Ashira Gobrin, a transformational executive with 25 years of experience, is the recent winner of HRPA’s Woman of Distinction Award handed out at the Canadian HR Awards. By blending a get-it-done performance improvement style with the ability to bring a vision to life, Ashira has a proven track record of fueling enterprise-wide execution that drives employee engagement, retention, revenue and growth.
Currently, Ashira is Wave’s Chief People Officer and 100% focused on building a world-class team through exponential growth. Ashira has been lauded as the mastermind behind Wave’s award-winning culture and as a key member of the Wave executive team in securing the 7th largest Canadian tech exit since 2001.
Ashira’s previous accomplishments include:
- Spearheading the government of Poarch Creek Indian’s HR transformation
- Optimization of Vision Critical’s global operations through significant revenue gains and staff growth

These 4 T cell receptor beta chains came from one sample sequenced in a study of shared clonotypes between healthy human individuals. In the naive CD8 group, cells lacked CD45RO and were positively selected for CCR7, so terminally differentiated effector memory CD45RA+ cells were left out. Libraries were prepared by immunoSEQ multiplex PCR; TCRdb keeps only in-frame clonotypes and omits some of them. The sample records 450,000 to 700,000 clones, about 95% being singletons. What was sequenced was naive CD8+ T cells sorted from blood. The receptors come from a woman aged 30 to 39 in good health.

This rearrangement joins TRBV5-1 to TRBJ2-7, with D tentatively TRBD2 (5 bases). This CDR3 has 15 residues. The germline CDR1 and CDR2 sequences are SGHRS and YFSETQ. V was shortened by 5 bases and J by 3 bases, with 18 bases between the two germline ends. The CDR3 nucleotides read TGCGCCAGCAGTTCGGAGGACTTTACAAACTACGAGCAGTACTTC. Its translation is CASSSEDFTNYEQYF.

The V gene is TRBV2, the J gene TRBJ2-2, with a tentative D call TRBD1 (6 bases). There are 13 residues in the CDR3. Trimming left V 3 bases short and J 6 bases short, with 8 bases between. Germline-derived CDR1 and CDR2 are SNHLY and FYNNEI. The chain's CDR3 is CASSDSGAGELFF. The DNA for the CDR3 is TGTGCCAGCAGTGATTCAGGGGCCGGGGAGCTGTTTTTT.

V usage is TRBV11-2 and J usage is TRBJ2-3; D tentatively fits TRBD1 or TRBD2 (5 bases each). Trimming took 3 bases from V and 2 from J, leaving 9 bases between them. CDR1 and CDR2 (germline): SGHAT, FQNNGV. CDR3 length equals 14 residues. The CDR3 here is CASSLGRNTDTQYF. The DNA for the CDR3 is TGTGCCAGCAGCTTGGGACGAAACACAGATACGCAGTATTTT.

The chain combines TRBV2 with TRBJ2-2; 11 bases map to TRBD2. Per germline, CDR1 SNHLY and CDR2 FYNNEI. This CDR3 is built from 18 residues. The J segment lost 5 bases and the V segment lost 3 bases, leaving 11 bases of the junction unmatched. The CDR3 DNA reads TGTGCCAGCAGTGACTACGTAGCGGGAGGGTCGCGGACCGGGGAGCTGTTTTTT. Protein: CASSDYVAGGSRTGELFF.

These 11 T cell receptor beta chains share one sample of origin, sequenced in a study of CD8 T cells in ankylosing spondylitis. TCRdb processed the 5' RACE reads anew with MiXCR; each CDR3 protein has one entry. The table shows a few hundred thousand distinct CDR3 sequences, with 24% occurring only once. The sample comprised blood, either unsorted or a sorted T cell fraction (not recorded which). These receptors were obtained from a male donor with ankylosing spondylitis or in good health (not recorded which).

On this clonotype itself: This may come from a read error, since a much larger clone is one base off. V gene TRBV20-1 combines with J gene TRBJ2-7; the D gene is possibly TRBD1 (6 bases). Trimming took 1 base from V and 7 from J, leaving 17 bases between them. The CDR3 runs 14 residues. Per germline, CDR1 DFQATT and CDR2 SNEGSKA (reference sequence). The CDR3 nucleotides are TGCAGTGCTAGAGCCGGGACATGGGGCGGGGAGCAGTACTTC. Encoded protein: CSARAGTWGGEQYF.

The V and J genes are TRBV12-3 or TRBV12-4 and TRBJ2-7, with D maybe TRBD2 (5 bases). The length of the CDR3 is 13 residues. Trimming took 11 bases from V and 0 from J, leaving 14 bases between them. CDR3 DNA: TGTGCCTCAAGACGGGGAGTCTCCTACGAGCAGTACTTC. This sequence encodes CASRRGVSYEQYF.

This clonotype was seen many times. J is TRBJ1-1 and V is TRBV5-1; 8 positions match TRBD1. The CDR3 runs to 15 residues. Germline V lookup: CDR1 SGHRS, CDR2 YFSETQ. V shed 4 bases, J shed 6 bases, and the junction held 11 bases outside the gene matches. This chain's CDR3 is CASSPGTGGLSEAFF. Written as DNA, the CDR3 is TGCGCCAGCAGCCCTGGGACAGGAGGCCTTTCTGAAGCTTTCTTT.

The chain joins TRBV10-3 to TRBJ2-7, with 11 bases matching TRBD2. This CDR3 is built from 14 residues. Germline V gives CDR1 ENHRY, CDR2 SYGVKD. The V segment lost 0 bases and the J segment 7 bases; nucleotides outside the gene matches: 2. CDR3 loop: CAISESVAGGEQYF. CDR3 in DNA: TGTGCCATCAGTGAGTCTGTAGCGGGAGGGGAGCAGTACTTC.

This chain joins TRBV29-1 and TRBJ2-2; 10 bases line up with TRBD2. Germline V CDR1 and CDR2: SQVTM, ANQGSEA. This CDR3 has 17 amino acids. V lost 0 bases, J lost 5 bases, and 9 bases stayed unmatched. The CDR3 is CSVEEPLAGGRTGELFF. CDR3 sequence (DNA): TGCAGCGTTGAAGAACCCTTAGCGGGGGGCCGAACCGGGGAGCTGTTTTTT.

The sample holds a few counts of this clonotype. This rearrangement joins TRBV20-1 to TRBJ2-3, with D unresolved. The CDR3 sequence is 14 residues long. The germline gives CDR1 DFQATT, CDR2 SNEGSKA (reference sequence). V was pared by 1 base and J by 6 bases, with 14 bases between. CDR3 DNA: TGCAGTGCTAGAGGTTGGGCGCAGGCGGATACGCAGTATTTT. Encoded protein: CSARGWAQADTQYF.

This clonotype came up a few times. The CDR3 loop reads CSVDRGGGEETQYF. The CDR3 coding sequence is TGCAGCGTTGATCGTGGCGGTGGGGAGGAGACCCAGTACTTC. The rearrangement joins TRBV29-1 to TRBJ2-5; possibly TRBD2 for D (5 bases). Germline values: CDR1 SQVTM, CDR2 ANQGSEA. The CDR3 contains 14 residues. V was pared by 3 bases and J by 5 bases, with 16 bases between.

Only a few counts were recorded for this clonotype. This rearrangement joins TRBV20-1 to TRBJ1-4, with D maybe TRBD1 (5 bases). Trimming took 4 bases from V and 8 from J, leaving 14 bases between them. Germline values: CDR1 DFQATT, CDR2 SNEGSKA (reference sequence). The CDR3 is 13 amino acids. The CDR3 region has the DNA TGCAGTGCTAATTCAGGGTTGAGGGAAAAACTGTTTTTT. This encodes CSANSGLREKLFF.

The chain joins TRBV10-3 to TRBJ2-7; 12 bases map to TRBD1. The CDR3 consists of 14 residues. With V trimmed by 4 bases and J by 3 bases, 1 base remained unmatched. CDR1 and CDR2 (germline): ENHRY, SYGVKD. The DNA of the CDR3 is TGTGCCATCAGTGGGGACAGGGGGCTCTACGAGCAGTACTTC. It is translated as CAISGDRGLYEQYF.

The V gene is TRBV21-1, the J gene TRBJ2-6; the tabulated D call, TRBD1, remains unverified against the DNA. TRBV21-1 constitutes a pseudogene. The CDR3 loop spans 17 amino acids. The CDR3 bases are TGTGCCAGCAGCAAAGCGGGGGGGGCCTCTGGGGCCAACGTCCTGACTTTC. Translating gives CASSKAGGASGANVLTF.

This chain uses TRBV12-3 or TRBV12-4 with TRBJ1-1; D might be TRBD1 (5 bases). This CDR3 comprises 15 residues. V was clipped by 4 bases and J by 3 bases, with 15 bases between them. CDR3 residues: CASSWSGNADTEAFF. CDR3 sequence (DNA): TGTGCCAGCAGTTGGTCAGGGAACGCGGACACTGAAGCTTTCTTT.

- Positioning Grey Worldwide’s Interactive division to deliver world-class services while doubling revenue
A seasoned board director and sought-after executive coach, Ashira is a Certified Graphologist, a Brainspotting Practitioner, a published author and accomplished speaker.
We sat down with Ashira for a Q&A.
Q: You have an impressive and accomplished career – what is the secret of your success?
As a mother, as a wife, a daughter, an employee, a manager, a leader, I ask myself, how do I make each day count? How do I invest the energy I have into everything I do? How do I give people opportunities to shine? How do I notice and open doors for others that may have a hard time getting through otherwise? How do I leave a legacy so the people that come after me have an easier time?
I have done things I didn’t know I could do and yet I have so much more to do. My energy will always be on helping others to be the best version of themselves and through this, their visions will become a reality that can change the world. That is my purpose: to help others maximize their potential. I thank so many people from the bottom of my heart for including me in their dreams, in their visions, and to them, I owe my success